|20 March 2011
Prehistoric haul found by amateurs in Cornwall
One of the largest collections of prehistoric artefacts ever found in Cornwall (England) has been uncovered by Graham Hill and Dave Edwards: two amateur archaeologists from Penzance. The two discovered 4,500 pieces in ploughed fields in the parish of Paul - among them flint arrowheads, greenstone axes and pottery dating back to 3000 BCE.
English Heritage has announced it will fund the recording of the prehistoric finds, which have been discovered since 2004. With some of the artefacts believed to be as ancient as 5,000 years old, the news that they will be officially catalogued is set to cause a stir among ancient history buffs. "I am very fortunate that in my lifetime the collection is being assessed and properly catalogued," said Mr Hill. "I found the first piece of prehistoric pottery in 2005 and I was obviously pleased. For me what is important is the recording of the objects; once the objects is removed from the field, then the information is lost."
Cornwall Council's Historic Environment Projects team has been commissioned by English Heritage to record the Clodgy Moor project, named after the area which yielded many of the finds. They will work with the Portable Antiquities Scheme, and the Cornwall Archaeological Society (CAS). In a statement, the team confirmed it was one of the largest collections from the county.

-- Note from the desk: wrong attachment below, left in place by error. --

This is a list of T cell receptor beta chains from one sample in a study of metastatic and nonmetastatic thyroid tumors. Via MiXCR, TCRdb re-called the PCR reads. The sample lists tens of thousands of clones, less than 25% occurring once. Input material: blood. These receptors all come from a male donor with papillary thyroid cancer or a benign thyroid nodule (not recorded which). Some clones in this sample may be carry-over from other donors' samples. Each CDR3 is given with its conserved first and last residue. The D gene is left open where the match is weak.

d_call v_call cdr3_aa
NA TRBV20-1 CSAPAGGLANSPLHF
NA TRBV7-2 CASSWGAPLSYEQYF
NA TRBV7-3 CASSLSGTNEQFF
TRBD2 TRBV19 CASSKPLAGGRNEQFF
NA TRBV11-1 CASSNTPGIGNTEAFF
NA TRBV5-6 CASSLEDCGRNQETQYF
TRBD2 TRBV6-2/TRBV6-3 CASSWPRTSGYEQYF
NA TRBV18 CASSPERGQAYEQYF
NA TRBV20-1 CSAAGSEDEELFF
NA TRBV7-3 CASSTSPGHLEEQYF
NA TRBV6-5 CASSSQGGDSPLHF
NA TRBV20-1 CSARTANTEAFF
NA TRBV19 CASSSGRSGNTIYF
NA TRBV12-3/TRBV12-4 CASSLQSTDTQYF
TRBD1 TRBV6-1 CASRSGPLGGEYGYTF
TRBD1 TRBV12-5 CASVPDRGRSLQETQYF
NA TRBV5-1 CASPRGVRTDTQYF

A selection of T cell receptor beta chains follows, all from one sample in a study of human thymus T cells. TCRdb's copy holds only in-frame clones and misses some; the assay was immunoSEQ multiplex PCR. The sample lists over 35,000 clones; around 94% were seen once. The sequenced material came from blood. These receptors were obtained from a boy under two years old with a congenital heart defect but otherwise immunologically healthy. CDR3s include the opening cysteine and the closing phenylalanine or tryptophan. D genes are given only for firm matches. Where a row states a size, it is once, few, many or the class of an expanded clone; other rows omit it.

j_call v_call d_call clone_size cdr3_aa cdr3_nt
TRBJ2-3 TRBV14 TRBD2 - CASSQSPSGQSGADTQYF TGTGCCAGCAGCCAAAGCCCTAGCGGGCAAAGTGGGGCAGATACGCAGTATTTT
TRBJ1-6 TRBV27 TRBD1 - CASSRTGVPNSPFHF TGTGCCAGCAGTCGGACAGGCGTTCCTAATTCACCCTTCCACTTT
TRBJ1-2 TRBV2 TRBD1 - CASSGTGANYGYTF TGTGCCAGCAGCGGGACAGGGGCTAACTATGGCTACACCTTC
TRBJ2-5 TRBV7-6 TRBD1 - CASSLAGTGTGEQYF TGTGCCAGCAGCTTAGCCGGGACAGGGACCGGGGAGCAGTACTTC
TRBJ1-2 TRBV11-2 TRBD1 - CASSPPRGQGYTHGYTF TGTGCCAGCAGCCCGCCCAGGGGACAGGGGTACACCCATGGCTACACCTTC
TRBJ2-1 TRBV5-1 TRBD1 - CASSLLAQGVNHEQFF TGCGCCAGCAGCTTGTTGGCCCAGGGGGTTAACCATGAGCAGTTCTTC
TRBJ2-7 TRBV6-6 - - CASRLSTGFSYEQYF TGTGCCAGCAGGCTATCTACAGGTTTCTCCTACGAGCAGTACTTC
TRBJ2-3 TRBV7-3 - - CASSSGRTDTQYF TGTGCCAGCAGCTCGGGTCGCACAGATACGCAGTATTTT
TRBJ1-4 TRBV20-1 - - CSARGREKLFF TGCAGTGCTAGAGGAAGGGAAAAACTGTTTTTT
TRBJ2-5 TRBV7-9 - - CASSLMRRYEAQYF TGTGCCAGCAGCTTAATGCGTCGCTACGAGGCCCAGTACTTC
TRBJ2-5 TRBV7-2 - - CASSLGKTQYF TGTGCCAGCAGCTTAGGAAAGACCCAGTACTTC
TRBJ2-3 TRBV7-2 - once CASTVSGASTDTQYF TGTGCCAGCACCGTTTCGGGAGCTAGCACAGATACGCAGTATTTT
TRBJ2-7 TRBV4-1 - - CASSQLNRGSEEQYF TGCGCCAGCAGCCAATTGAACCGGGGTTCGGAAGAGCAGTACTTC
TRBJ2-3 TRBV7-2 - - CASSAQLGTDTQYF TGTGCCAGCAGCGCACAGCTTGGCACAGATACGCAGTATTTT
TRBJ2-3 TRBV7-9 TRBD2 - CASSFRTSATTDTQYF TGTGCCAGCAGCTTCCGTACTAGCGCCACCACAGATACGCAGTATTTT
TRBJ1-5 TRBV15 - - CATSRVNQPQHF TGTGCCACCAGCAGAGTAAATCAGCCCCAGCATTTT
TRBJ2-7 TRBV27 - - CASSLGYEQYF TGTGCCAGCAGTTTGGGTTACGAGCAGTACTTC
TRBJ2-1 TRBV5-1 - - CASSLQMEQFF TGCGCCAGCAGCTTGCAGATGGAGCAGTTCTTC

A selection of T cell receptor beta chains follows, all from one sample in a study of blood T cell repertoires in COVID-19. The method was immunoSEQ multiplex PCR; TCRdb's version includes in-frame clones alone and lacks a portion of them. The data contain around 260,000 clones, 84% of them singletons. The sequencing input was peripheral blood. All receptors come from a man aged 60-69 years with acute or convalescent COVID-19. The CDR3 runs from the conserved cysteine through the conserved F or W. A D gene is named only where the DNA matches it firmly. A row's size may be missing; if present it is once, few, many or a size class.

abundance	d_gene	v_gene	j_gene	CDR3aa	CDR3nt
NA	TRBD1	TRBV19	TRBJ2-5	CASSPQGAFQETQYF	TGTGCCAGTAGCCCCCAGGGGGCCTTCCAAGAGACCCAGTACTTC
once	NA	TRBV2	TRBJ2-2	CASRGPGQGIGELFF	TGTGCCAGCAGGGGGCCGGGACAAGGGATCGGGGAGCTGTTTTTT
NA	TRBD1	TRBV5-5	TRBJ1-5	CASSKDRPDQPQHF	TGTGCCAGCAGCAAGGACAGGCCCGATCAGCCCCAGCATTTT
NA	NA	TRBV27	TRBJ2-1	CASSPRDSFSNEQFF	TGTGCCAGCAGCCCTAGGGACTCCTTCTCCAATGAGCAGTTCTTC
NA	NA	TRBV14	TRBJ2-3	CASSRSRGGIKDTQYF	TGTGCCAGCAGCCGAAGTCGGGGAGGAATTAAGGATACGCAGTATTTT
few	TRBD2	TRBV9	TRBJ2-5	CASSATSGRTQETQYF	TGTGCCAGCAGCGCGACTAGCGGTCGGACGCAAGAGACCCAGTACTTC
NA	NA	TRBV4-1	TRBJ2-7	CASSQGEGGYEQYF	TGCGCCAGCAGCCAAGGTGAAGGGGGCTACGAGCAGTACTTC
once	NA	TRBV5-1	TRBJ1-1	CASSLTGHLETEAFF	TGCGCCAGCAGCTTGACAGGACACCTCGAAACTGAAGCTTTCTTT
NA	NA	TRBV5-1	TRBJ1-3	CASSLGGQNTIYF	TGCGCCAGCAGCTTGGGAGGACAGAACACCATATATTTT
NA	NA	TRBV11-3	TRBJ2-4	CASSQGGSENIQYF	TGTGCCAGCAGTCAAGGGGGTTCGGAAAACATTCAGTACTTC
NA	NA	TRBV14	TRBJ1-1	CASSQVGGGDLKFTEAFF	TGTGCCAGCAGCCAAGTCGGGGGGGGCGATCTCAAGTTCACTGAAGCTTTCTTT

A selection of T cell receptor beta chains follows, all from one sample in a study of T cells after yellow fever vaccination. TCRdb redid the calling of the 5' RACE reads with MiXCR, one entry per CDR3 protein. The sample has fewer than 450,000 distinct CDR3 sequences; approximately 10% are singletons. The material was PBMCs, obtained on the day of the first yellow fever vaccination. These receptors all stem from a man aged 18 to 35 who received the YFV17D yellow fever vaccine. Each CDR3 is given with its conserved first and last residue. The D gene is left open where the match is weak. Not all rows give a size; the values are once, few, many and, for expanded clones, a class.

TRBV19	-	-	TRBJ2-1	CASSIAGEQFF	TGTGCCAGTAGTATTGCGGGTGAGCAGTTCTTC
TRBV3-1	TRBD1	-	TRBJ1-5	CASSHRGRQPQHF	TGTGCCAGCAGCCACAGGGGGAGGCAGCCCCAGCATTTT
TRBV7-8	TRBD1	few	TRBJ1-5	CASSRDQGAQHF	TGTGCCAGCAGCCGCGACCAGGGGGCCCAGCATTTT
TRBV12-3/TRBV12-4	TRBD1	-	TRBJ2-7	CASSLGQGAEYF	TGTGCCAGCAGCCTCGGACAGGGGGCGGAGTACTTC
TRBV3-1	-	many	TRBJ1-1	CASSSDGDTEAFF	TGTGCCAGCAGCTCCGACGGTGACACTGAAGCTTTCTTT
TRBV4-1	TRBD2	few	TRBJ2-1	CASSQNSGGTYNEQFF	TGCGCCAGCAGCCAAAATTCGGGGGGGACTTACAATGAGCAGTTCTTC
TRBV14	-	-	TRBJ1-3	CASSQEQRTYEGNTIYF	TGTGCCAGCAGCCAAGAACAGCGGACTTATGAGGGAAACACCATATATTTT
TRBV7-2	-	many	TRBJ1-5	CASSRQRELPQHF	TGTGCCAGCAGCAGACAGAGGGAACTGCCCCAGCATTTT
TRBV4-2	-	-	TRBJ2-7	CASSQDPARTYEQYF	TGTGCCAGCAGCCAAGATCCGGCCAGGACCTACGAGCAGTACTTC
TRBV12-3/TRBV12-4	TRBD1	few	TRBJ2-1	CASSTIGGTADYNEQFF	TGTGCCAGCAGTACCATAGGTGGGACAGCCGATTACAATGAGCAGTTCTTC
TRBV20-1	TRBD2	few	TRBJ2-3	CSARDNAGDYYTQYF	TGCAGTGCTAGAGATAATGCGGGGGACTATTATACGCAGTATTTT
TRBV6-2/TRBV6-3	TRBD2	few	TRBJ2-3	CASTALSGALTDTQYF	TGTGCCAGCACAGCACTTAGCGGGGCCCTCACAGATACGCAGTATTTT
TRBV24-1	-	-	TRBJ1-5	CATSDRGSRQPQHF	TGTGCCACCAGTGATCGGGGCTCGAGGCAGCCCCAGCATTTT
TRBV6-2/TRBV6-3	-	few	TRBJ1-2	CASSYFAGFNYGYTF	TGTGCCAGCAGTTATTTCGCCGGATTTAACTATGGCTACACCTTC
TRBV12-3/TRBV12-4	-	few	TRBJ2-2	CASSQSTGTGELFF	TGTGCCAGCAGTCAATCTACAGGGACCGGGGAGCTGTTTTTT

Archaeologists from the council will work with the CAS to find volunteers to be trained by Anna Lawson-Jones, an historic environment projects lithics specialist, and Anna Tyacke, the Portable Antiquities Scheme finds liaison officer. "The project will enable members of the community to have the opportunity to directly engage with archaeological artefacts and develop hands-on skills, which will include artefact identification, labelling and data-processing," said senior archaeologist Dr Andy Jones.
Dr Jonathan Last, head of research policy at English Heritage, said the project would provide a great chance to boost its knowledge of the past. "This exciting partnership project will improve our understanding of the 'lithic scatter' evidence from Cornwall - an area where most archaeological sites have been levelled by ploughing," he said. "It will also contribute to our understanding of 'sites without structures' and our ability to protect them."
Edited from This is Cornwall (17 March 2011)
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